Berkeley had been in his youth a handsome man, of great strength and activity. Professor Fraser gives a list of nine portraits; three are at Trinity College, Dublin — one, painted by Smibert, an English artist who accompanied him to America, and was afterwards a teacher of Copley, is at Yale ; one is at Lambeth; the other four are in private hands. An engraving of the Yale picture is given in the collected works, and one from an early picture, which belonged to a descendant, Robert Berkeley, Q.C., in Dublin, is given in Fraser's 'Berkeley.'

Berkeley's widow died at Langley, Kent, 27 May 1786, in her eighty-sixth year. Her daughter Julia, who was an invalid, lived with her and probably survived her. The oldest son Henry died in Ireland. The second, George, took his M. A. degree at Oxford January 1759), and in the same year became vicar of Bray. His wife was Eliza Berkeley [q. v.]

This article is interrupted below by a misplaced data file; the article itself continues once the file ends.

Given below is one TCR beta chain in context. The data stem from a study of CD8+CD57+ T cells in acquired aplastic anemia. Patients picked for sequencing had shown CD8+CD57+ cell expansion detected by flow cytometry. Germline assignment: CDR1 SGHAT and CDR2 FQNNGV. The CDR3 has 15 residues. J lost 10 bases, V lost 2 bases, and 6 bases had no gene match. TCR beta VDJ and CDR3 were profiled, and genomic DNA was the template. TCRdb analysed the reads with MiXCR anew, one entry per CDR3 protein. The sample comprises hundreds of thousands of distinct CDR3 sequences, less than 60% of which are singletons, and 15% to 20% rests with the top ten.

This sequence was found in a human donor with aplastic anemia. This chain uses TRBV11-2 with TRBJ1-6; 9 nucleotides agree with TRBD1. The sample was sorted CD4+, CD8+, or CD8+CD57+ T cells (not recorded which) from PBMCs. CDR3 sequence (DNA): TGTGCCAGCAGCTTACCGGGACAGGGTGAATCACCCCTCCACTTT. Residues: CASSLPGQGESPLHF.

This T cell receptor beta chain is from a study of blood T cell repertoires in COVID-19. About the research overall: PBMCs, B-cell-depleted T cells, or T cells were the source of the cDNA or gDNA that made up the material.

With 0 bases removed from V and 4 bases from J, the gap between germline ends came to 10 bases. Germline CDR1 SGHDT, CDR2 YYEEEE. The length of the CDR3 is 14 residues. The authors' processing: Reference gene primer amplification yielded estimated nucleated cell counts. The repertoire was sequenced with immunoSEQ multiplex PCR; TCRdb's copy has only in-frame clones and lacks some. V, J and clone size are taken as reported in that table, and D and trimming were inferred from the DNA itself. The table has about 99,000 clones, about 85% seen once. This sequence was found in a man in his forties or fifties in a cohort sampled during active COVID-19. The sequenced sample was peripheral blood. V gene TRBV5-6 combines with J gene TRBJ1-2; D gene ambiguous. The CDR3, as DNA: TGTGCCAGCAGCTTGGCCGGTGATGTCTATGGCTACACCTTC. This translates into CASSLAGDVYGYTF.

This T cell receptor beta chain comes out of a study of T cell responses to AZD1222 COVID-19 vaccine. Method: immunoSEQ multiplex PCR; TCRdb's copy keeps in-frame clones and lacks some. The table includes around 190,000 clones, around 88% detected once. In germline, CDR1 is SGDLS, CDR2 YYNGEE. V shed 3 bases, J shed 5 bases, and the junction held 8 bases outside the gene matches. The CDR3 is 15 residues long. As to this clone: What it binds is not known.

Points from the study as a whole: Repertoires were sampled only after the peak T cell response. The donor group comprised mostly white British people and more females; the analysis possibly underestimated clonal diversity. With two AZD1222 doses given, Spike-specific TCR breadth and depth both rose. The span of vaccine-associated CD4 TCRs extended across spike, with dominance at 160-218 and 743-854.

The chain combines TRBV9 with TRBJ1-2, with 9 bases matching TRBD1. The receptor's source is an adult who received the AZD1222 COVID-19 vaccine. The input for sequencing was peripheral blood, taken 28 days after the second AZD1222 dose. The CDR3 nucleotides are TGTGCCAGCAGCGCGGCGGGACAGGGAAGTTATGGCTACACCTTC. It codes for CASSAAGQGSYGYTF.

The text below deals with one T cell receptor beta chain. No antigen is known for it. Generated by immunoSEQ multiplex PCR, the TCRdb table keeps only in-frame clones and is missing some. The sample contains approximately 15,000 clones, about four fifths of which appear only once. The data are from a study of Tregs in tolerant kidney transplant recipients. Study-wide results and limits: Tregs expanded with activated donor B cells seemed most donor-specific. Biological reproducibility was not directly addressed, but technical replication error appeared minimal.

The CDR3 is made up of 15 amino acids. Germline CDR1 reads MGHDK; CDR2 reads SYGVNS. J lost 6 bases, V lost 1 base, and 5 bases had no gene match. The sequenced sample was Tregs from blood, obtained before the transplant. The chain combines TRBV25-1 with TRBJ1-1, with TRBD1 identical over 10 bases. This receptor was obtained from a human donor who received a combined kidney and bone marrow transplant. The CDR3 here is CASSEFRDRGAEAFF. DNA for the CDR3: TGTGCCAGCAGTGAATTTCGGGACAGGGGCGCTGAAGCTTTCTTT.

Berkeley's aim throughout his writings is to attack materialism, which Hobbes had openly accepted, and which seemed to lurk under the dualism of the Cartesian schools. His great principle is that esse = percipi : that ' ideas,' in Locke's sense — the immediate objects of the mind in thinking — do not represent something outside the mind, but constitute the whole world of reality, which thus exists in minds alone. In the new theory of vision he prepares the way by arguing that vision represents nothing beyond sensations. Assuming as proved or evident that the sight cannot inform us of distance in a direct line outwards, inasmuch as all the points in such a line are projected upon a single point in the retina, he argues that all sight involves foresight ; that an apparently simple perception involved an infererence founded upon association, and that the visual sensations are merely signs of of corresponding tactual sensations. The connection is 'arbitrary,' like the connection between words and things signified, and sight thus forms a natural language, which we learn to intrepret by experience in terms of touch. This psychological theory has been generally accepted both by Reid and by Hume and their respective followers, and has often been called an almost solitary example of a philosophical discovery. Anticipationns have been noticed in Locke, Descartes, and Malebranche, but the substantial originality of Berkeley remains.